Arosa once again features the “Ski School Included” for youngsters staying in the resort, whereby lessons are available at no charge.

Now linked to Arosa, Lenzerheide gives you a free lift pass if you book a stay at any time between 28th of November to the 20th December.

Up until 21st December 2014 you also get a complimentary ski pass for slopes in Davos Klosters for every overnight stay in a partner hotel in the area. From 20th December until 6th April the resorts are also offering a local insider to accompany you and show you the best of the mountains. Remember also that Ski Club of Great Britain members still can ski or snowboard for free with a Ski Club representative.

More details on these and other offers are posted at the Graubünden Tourism website.

There are also the usual range of budget options if you are going to Graubunden, with some excellent hostels and budget hotels. Check out the Winter Sports Accommodation Guide.

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Late-season Skiing & Snowboarding

Ski Sunday abandons the season in February, the FIS World Cup season climaxes in March (this season at Lenzerheide, on 20th March) and most of the continent stows away skis and snowboards after Easter. So what for those who want to prolong the season? is there decent skiing anywhere through April and May?

The simple answer is yes. For many freeriders this is the best time of the year to tour, and for those who prefer to stick to the pistes or use lifts to get off-piste, there is still fresh snow. Essentially the very best places are high, so resorts with lifts to about 3000m are promising. The Aletsch Arena, Belalp, Val D’Annivers, and Lauchernalp are not well known but passes are relatively cheap, they are rarely crowded and make good destinations for families, beginners and for weekend escapes. All you have to do is get on the best site for sports gear on the internet, get the appurtenances, and start right away. Val D’Annivers is a little known gem, with Zinal in that area offering the most challenging off-piste and Chandolin the best pistes. Samnaun gives access to the huge Silvretta Arena which has all but the valley runs over 2000m and consistently has good snow conditions throughout April. The Jungfrau stays open until after Easter with good pistes still available down to Wengen, Mürren, Kleine Scheidegg and Holenstein through until mid-afternoon. Diovolezza in the Engadin, near Pontresina, is the highest valley run in Switzerland, with a bottom station above 2000m and lifts open until late May. Davos and Klosters should offer good skiing on the higher runs on the Parsenn until the lifts close on 1st May. The 4 Vallées (centred on Verbier), Flims/Laax and Les Diablerets have glaciers and stay open until early May this year, and Engelberg will stay open until the end of May – although I doubt the valley run will last quite that long. St Moritz, Saas-Fee and Zermatt offer the very best late season skiing, with Saas-Fee and Zermatt providing some limited glacier skiing right through the year. Once you decide on the place you are going, make sure you capture all the exciting moments. The best way to do that is using a drone. Don’t forget about radio, check this comparison to decide which one is better for you.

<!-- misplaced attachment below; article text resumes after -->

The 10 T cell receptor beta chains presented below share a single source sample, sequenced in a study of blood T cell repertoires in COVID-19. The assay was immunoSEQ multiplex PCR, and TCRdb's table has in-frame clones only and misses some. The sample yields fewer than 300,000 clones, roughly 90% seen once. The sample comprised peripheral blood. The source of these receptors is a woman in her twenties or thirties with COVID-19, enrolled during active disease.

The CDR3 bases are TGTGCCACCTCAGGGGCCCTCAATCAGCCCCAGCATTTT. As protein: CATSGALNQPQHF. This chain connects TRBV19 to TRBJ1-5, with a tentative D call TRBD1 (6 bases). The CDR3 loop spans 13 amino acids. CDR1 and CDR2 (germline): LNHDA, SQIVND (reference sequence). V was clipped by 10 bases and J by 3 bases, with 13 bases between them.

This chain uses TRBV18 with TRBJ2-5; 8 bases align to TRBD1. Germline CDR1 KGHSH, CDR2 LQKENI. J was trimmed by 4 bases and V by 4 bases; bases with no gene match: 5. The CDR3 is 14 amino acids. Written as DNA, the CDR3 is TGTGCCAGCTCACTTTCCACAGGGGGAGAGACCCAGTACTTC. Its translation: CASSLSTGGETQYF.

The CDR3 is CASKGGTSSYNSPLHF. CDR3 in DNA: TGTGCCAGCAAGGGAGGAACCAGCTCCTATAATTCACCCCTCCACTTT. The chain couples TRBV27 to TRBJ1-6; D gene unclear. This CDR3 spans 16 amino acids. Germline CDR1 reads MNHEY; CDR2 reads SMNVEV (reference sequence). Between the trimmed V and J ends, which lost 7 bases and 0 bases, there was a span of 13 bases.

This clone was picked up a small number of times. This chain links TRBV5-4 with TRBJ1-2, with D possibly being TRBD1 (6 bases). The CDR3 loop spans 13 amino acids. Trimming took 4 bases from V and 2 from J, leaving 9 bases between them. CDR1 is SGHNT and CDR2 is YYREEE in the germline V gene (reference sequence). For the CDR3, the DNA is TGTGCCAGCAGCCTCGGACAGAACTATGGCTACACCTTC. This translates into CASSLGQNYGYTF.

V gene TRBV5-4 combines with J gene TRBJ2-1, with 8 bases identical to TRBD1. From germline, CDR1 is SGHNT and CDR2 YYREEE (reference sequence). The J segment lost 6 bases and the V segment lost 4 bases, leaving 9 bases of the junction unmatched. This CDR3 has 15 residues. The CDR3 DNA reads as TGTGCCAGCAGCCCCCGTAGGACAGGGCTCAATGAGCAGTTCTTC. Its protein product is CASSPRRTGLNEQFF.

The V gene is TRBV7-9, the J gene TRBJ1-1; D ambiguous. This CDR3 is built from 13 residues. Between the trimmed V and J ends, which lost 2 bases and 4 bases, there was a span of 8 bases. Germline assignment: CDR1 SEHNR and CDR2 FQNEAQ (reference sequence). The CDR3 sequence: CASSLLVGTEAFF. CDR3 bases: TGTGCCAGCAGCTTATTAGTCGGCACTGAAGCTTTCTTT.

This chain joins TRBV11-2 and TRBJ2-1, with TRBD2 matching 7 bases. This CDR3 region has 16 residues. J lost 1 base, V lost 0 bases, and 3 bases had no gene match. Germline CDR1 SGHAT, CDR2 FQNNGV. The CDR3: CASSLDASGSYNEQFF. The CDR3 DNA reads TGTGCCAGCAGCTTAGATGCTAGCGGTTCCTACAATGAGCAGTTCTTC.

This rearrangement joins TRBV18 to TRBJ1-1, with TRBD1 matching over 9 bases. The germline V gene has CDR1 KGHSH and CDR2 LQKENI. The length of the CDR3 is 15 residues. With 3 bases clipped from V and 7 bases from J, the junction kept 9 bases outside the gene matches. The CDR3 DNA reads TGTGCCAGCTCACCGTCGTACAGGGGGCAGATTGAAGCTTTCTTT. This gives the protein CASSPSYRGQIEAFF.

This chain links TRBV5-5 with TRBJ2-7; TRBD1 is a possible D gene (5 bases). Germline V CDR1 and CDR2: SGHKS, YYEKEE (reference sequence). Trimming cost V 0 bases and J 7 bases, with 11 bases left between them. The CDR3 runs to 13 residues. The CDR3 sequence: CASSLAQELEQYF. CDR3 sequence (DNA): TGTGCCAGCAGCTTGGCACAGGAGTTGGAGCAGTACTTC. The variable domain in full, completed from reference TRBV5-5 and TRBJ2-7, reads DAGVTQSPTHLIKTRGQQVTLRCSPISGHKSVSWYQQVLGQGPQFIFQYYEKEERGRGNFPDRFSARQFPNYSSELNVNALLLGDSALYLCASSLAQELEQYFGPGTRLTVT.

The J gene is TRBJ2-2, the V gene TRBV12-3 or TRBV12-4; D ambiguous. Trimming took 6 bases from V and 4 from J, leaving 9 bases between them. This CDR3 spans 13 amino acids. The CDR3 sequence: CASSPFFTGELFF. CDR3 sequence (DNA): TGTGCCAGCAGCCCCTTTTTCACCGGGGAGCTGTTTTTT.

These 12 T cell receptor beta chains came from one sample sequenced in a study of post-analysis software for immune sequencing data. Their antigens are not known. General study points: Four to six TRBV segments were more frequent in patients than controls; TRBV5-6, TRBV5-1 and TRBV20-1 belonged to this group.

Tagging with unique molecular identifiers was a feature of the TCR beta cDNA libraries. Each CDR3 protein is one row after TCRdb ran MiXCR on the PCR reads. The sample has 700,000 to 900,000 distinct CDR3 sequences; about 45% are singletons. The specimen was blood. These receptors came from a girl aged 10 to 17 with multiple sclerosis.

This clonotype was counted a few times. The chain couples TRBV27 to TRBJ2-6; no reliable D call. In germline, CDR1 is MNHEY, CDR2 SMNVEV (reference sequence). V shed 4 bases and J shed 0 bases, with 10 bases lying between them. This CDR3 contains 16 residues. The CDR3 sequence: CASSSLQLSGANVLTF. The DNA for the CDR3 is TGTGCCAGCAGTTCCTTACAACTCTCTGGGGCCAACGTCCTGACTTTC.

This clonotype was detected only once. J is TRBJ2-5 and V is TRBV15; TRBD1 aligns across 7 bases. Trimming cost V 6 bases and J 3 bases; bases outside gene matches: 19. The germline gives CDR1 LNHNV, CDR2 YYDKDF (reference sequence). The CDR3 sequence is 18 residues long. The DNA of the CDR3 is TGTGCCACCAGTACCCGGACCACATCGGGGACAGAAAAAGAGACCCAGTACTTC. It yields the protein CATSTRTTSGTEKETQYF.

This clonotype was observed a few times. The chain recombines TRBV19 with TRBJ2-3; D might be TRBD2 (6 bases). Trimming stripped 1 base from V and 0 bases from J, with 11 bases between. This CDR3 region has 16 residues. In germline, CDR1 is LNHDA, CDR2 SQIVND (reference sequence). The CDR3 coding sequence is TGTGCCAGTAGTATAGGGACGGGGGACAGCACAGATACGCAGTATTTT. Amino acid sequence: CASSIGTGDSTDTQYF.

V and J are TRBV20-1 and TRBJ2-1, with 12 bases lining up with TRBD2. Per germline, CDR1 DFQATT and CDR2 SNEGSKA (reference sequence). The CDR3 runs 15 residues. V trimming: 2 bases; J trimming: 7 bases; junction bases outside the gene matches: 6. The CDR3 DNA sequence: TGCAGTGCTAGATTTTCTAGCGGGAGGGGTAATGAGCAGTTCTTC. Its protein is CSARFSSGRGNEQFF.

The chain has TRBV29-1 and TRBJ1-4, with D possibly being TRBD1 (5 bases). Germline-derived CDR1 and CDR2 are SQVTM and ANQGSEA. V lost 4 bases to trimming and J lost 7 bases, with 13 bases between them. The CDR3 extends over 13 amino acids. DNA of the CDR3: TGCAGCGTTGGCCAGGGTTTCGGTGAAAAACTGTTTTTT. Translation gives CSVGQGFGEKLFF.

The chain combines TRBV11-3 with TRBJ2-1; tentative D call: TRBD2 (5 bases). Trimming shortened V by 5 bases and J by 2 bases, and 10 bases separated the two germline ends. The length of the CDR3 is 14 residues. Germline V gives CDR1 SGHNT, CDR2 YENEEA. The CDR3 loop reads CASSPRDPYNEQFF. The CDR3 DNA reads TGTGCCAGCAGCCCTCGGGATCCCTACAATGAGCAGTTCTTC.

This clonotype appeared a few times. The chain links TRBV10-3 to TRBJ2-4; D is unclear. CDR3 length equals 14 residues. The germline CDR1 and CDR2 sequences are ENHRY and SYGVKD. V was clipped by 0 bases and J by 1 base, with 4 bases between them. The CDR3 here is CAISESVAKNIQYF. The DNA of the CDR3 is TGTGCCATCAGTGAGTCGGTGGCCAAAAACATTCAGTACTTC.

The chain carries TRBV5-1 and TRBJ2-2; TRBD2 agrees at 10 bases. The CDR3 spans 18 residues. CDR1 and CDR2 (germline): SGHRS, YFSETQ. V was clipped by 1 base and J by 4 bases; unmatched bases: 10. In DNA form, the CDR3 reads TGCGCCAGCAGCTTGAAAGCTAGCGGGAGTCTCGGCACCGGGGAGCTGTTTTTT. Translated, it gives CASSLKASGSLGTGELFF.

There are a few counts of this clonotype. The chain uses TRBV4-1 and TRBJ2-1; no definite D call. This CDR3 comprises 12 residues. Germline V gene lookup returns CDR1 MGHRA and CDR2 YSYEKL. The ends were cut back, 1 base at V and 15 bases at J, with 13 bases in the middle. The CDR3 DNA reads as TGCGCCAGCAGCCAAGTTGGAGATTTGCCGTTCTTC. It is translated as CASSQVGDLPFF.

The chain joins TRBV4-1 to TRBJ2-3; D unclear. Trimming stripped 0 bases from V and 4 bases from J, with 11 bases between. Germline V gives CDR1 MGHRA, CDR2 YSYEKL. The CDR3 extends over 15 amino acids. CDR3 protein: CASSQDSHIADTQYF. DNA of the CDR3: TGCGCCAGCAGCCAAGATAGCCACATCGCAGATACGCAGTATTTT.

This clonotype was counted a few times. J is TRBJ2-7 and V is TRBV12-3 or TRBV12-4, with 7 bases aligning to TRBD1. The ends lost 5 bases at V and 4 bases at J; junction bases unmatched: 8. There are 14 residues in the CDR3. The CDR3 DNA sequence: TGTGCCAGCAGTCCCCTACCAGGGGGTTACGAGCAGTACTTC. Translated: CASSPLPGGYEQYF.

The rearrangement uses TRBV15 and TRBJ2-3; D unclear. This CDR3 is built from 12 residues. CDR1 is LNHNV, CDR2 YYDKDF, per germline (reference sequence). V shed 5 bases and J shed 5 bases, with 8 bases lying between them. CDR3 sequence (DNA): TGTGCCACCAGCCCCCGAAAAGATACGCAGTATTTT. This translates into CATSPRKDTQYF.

There are other things to do in the tail-end of the winter sports season in Switzerland. Over the week ending 20th March are the FIS World Cup at Lenzerheide, the Zinal Freeride contest and the Nissan Freeride World Tour 2010 in Verbier (on the Bec de Rosses). On 19th March the longest torch-lit downhill skiing procession in the world takes place down the 2000m, 12 km descent from Titlis to Engelberg – meeting point is at the Valley Station at 6pm with dinner on Mt Titlis at 9.30 pm.